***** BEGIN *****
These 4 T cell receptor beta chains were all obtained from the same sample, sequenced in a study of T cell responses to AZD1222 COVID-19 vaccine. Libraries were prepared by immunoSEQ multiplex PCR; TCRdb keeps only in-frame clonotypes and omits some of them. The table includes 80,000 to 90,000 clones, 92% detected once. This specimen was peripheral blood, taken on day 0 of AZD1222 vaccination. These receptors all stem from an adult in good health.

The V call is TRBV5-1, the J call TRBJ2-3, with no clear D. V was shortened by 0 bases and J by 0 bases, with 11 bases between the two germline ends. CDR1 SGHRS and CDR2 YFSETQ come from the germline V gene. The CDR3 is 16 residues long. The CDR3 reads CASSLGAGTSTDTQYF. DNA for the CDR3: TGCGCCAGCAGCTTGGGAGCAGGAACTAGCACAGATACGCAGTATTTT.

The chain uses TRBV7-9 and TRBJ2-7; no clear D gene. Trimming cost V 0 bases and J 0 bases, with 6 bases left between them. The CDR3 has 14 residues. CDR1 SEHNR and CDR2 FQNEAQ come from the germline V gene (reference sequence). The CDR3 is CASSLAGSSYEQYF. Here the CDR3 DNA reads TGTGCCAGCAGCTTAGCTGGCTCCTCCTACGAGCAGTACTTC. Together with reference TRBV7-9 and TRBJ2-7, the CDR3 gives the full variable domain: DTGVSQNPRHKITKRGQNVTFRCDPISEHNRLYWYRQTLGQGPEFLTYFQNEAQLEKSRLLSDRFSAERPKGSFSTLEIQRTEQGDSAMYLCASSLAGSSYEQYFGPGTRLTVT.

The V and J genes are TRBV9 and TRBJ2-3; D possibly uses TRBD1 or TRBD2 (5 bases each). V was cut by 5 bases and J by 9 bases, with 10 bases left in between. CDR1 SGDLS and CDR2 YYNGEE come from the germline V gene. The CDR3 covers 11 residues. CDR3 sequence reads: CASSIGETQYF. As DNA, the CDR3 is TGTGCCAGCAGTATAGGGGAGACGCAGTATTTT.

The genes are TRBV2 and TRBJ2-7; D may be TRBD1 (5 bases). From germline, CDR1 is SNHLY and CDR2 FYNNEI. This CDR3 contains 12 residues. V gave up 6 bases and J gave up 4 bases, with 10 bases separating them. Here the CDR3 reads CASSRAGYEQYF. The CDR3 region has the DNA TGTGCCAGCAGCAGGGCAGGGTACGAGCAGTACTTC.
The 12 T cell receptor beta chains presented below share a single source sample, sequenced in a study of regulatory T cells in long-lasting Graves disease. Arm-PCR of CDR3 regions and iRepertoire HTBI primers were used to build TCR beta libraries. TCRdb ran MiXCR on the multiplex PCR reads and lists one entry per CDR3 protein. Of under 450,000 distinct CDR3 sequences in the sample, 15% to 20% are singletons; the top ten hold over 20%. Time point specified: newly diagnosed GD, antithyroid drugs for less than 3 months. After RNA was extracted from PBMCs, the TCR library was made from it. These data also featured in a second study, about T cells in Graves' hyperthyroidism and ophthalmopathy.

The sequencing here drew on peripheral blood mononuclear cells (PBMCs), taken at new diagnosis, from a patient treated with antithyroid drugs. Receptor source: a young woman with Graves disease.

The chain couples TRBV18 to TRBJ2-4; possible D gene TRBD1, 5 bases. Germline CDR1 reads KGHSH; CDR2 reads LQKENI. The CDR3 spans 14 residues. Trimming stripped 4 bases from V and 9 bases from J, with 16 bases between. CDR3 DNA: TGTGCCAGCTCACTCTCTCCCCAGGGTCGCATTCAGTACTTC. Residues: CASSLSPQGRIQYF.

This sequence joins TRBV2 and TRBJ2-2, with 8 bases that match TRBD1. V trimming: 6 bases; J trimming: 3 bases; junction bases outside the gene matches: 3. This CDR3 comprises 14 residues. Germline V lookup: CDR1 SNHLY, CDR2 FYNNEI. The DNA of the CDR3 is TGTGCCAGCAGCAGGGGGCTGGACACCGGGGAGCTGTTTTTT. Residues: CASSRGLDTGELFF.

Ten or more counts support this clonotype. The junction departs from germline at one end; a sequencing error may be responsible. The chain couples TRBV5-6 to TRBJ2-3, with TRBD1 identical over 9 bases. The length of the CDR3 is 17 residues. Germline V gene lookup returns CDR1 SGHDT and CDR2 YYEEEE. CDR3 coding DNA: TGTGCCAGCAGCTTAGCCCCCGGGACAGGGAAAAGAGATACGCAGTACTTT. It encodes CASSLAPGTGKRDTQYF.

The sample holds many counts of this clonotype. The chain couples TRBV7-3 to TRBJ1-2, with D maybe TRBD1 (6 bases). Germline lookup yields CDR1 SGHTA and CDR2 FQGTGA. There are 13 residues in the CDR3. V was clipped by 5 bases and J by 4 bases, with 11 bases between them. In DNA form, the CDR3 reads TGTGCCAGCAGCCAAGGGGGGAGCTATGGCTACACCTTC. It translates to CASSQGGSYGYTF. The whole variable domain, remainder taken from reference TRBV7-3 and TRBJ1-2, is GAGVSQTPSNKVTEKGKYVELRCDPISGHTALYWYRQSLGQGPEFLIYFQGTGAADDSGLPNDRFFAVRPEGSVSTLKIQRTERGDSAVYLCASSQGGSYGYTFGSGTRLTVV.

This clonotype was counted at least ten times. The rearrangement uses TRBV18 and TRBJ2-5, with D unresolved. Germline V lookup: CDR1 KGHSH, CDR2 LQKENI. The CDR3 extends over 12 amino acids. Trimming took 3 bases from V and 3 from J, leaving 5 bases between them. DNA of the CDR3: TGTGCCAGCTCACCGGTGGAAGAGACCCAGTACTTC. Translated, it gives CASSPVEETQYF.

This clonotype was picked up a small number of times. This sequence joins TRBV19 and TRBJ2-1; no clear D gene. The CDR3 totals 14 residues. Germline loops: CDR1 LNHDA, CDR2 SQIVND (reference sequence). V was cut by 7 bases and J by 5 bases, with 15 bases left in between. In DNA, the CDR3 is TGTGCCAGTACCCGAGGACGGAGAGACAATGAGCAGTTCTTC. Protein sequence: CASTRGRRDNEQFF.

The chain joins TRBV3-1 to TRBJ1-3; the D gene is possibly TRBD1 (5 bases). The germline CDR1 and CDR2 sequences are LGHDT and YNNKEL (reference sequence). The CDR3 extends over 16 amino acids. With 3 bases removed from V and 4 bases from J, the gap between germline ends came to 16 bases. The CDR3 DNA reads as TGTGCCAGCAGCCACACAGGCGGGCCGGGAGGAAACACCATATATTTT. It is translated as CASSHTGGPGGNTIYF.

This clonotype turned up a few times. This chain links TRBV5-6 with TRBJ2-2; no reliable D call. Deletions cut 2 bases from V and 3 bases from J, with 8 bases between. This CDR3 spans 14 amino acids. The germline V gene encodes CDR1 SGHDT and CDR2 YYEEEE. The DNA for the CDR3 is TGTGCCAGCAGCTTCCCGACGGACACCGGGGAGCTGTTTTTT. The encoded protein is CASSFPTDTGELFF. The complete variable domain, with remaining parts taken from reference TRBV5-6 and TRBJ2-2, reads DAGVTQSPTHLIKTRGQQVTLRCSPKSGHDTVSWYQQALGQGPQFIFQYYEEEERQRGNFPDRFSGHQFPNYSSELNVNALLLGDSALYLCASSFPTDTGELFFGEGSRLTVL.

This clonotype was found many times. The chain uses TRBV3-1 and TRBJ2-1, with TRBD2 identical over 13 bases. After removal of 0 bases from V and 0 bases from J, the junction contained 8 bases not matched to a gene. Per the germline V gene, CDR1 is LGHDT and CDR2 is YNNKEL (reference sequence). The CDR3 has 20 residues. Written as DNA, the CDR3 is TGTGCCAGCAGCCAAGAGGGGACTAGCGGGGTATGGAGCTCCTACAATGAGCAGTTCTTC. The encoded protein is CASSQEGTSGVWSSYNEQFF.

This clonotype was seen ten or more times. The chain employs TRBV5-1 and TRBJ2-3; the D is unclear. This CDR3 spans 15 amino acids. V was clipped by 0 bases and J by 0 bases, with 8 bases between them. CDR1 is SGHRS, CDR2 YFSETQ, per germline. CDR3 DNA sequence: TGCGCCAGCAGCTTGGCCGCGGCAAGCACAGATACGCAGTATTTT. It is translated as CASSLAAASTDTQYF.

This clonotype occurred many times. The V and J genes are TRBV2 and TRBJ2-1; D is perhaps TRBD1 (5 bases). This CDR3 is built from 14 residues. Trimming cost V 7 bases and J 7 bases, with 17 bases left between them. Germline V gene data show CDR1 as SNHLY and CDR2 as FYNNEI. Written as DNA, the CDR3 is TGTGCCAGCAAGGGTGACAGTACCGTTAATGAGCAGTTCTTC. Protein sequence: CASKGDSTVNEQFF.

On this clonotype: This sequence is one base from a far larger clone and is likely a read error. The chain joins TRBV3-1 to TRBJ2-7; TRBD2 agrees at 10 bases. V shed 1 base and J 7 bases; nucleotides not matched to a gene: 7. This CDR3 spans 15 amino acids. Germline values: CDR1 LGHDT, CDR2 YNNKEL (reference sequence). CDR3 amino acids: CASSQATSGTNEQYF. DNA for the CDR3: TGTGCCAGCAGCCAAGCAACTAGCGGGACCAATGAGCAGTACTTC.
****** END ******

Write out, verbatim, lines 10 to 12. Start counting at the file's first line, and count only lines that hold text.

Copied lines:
Ten or more counts support this clonotype. The junction departs from germline at one end; a sequencing error may be responsible. The chain couples TRBV5-6 to TRBJ2-3, with TRBD1 identical over 9 bases. The length of the CDR3 is 17 residues. Germline V gene lookup returns CDR1 SGHDT and CDR2 YYEEEE. CDR3 coding DNA: TGTGCCAGCAGCTTAGCCCCCGGGACAGGGAAAAGAGATACGCAGTACTTT. It encodes CASSLAPGTGKRDTQYF.

The sample holds many counts of this clonotype. The chain couples TRBV7-3 to TRBJ1-2, with D maybe TRBD1 (6 bases). Germline lookup yields CDR1 SGHTA and CDR2 FQGTGA. There are 13 residues in the CDR3. V was clipped by 5 bases and J by 4 bases, with 11 bases between them. In DNA form, the CDR3 reads TGTGCCAGCAGCCAAGGGGGGAGCTATGGCTACACCTTC. It translates to CASSQGGSYGYTF. The whole variable domain, remainder taken from reference TRBV7-3 and TRBJ1-2, is GAGVSQTPSNKVTEKGKYVELRCDPISGHTALYWYRQSLGQGPEFLIYFQGTGAADDSGLPNDRFFAVRPEGSVSTLKIQRTERGDSAVYLCASSQGGSYGYTFGSGTRLTVV.

This clonotype was counted at least ten times. The rearrangement uses TRBV18 and TRBJ2-5, with D unresolved. Germline V lookup: CDR1 KGHSH, CDR2 LQKENI. The CDR3 extends over 12 amino acids. Trimming took 3 bases from V and 3 from J, leaving 5 bases between them. DNA of the CDR3: TGTGCCAGCTCACCGGTGGAAGAGACCCAGTACTTC. Translated, it gives CASSPVEETQYF.